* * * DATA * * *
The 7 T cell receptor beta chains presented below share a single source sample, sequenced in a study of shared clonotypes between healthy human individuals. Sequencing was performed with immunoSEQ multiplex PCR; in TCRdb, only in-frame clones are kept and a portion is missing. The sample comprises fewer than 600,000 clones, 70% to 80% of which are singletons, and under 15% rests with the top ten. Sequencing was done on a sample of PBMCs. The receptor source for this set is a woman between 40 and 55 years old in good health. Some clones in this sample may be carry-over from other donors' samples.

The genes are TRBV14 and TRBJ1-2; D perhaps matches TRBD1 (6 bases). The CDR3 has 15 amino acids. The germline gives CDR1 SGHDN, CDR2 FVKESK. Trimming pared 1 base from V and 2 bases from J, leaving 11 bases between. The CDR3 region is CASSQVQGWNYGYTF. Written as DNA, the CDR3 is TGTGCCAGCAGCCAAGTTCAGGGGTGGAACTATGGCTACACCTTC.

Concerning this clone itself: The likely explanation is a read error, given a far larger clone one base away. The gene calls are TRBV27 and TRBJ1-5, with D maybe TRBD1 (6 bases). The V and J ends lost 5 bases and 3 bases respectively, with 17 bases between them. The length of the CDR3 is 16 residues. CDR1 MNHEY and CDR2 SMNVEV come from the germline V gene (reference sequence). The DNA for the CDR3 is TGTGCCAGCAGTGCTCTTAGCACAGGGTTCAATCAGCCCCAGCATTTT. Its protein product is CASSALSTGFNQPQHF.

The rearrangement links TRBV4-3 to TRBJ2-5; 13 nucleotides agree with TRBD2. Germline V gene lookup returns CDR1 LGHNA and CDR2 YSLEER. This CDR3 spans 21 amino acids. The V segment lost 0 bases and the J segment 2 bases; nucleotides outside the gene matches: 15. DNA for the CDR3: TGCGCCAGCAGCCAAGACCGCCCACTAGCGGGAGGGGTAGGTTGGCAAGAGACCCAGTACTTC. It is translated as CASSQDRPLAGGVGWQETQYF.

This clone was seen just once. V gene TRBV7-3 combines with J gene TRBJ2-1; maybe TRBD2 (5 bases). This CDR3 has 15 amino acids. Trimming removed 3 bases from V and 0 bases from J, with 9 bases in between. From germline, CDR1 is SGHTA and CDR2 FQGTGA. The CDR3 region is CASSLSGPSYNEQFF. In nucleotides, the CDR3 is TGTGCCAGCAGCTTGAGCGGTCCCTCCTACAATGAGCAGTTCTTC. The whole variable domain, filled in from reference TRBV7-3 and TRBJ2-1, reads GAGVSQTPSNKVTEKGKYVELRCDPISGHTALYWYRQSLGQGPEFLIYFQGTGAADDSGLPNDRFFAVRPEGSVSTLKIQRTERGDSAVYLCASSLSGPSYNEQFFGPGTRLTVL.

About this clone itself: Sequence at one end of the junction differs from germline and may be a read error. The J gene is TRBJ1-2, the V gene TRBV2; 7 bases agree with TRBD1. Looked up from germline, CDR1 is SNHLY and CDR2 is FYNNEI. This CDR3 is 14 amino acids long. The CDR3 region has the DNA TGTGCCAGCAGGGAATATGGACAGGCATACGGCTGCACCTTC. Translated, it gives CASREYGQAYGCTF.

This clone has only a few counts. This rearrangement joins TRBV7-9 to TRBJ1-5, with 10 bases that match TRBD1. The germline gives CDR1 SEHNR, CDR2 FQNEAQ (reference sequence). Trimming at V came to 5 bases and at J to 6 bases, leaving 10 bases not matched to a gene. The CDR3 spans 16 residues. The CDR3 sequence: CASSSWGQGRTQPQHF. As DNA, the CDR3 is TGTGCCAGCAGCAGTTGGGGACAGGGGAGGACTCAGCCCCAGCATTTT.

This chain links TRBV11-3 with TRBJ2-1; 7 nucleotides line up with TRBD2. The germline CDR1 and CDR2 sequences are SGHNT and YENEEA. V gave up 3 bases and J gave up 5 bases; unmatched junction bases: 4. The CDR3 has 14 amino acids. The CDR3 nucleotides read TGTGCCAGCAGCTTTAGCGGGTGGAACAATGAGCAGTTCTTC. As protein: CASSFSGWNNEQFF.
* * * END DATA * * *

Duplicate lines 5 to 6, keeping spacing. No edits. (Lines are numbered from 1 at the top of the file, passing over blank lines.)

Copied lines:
This clone was seen just once. V gene TRBV7-3 combines with J gene TRBJ2-1; maybe TRBD2 (5 bases). This CDR3 has 15 amino acids. Trimming removed 3 bases from V and 0 bases from J, with 9 bases in between. From germline, CDR1 is SGHTA and CDR2 FQGTGA. The CDR3 region is CASSLSGPSYNEQFF. In nucleotides, the CDR3 is TGTGCCAGCAGCTTGAGCGGTCCCTCCTACAATGAGCAGTTCTTC. The whole variable domain, filled in from reference TRBV7-3 and TRBJ2-1, reads GAGVSQTPSNKVTEKGKYVELRCDPISGHTALYWYRQSLGQGPEFLIYFQGTGAADDSGLPNDRFFAVRPEGSVSTLKIQRTERGDSAVYLCASSLSGPSYNEQFFGPGTRLTVL.

About this clone itself: Sequence at one end of the junction differs from germline and may be a read error. The J gene is TRBJ1-2, the V gene TRBV2; 7 bases agree with TRBD1. Looked up from germline, CDR1 is SNHLY and CDR2 is FYNNEI. This CDR3 is 14 amino acids long. The CDR3 region has the DNA TGTGCCAGCAGGGAATATGGACAGGCATACGGCTGCACCTTC. Translated, it gives CASREYGQAYGCTF.